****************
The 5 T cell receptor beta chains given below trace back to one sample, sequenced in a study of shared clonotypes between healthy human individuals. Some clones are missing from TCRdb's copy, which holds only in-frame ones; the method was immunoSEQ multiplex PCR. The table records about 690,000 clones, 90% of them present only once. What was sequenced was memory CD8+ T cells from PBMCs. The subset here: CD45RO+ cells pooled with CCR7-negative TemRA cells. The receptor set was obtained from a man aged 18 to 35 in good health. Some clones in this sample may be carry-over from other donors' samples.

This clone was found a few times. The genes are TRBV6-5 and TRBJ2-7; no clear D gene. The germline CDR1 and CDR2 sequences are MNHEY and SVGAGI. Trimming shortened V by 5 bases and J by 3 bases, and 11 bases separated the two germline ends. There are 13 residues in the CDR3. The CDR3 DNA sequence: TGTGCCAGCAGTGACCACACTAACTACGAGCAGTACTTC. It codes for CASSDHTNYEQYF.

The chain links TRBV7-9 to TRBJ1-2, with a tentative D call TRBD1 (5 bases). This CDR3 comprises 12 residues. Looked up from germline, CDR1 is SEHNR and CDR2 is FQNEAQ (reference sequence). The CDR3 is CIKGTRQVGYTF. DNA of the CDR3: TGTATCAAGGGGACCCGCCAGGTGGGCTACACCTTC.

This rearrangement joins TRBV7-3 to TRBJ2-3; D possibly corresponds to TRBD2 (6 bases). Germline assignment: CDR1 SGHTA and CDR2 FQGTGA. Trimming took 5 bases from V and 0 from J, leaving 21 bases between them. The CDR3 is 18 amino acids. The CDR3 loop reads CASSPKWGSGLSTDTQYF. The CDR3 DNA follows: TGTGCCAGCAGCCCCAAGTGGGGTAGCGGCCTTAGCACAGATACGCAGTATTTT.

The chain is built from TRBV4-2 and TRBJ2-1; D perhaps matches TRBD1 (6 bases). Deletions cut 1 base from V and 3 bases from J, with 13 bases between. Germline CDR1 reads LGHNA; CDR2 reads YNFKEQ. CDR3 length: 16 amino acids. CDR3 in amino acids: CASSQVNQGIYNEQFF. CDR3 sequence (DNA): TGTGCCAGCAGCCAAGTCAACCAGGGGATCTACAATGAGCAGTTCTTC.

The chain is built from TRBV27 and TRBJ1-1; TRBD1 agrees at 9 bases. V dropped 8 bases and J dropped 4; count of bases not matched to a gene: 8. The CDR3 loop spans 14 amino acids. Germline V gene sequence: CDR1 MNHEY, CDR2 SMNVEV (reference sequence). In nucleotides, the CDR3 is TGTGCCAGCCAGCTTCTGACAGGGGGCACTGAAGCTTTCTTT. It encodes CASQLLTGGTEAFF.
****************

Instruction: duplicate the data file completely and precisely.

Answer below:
The 5 T cell receptor beta chains given below trace back to one sample, sequenced in a study of shared clonotypes between healthy human individuals. Some clones are missing from TCRdb's copy, which holds only in-frame ones; the method was immunoSEQ multiplex PCR. The table records about 690,000 clones, 90% of them present only once. What was sequenced was memory CD8+ T cells from PBMCs. The subset here: CD45RO+ cells pooled with CCR7-negative TemRA cells. The receptor set was obtained from a man aged 18 to 35 in good health. Some clones in this sample may be carry-over from other donors' samples.

This clone was found a few times. The genes are TRBV6-5 and TRBJ2-7; no clear D gene. The germline CDR1 and CDR2 sequences are MNHEY and SVGAGI. Trimming shortened V by 5 bases and J by 3 bases, and 11 bases separated the two germline ends. There are 13 residues in the CDR3. The CDR3 DNA sequence: TGTGCCAGCAGTGACCACACTAACTACGAGCAGTACTTC. It codes for CASSDHTNYEQYF.

The chain links TRBV7-9 to TRBJ1-2, with a tentative D call TRBD1 (5 bases). This CDR3 comprises 12 residues. Looked up from germline, CDR1 is SEHNR and CDR2 is FQNEAQ (reference sequence). The CDR3 is CIKGTRQVGYTF. DNA of the CDR3: TGTATCAAGGGGACCCGCCAGGTGGGCTACACCTTC.

This rearrangement joins TRBV7-3 to TRBJ2-3; D possibly corresponds to TRBD2 (6 bases). Germline assignment: CDR1 SGHTA and CDR2 FQGTGA. Trimming took 5 bases from V and 0 from J, leaving 21 bases between them. The CDR3 is 18 amino acids. The CDR3 loop reads CASSPKWGSGLSTDTQYF. The CDR3 DNA follows: TGTGCCAGCAGCCCCAAGTGGGGTAGCGGCCTTAGCACAGATACGCAGTATTTT.

The chain is built from TRBV4-2 and TRBJ2-1; D perhaps matches TRBD1 (6 bases). Deletions cut 1 base from V and 3 bases from J, with 13 bases between. Germline CDR1 reads LGHNA; CDR2 reads YNFKEQ. CDR3 length: 16 amino acids. CDR3 in amino acids: CASSQVNQGIYNEQFF. CDR3 sequence (DNA): TGTGCCAGCAGCCAAGTCAACCAGGGGATCTACAATGAGCAGTTCTTC.

The chain is built from TRBV27 and TRBJ1-1; TRBD1 agrees at 9 bases. V dropped 8 bases and J dropped 4; count of bases not matched to a gene: 8. The CDR3 loop spans 14 amino acids. Germline V gene sequence: CDR1 MNHEY, CDR2 SMNVEV (reference sequence). In nucleotides, the CDR3 is TGTGCCAGCCAGCTTCTGACAGGGGGCACTGAAGCTTTCTTT. It encodes CASQLLTGGTEAFF.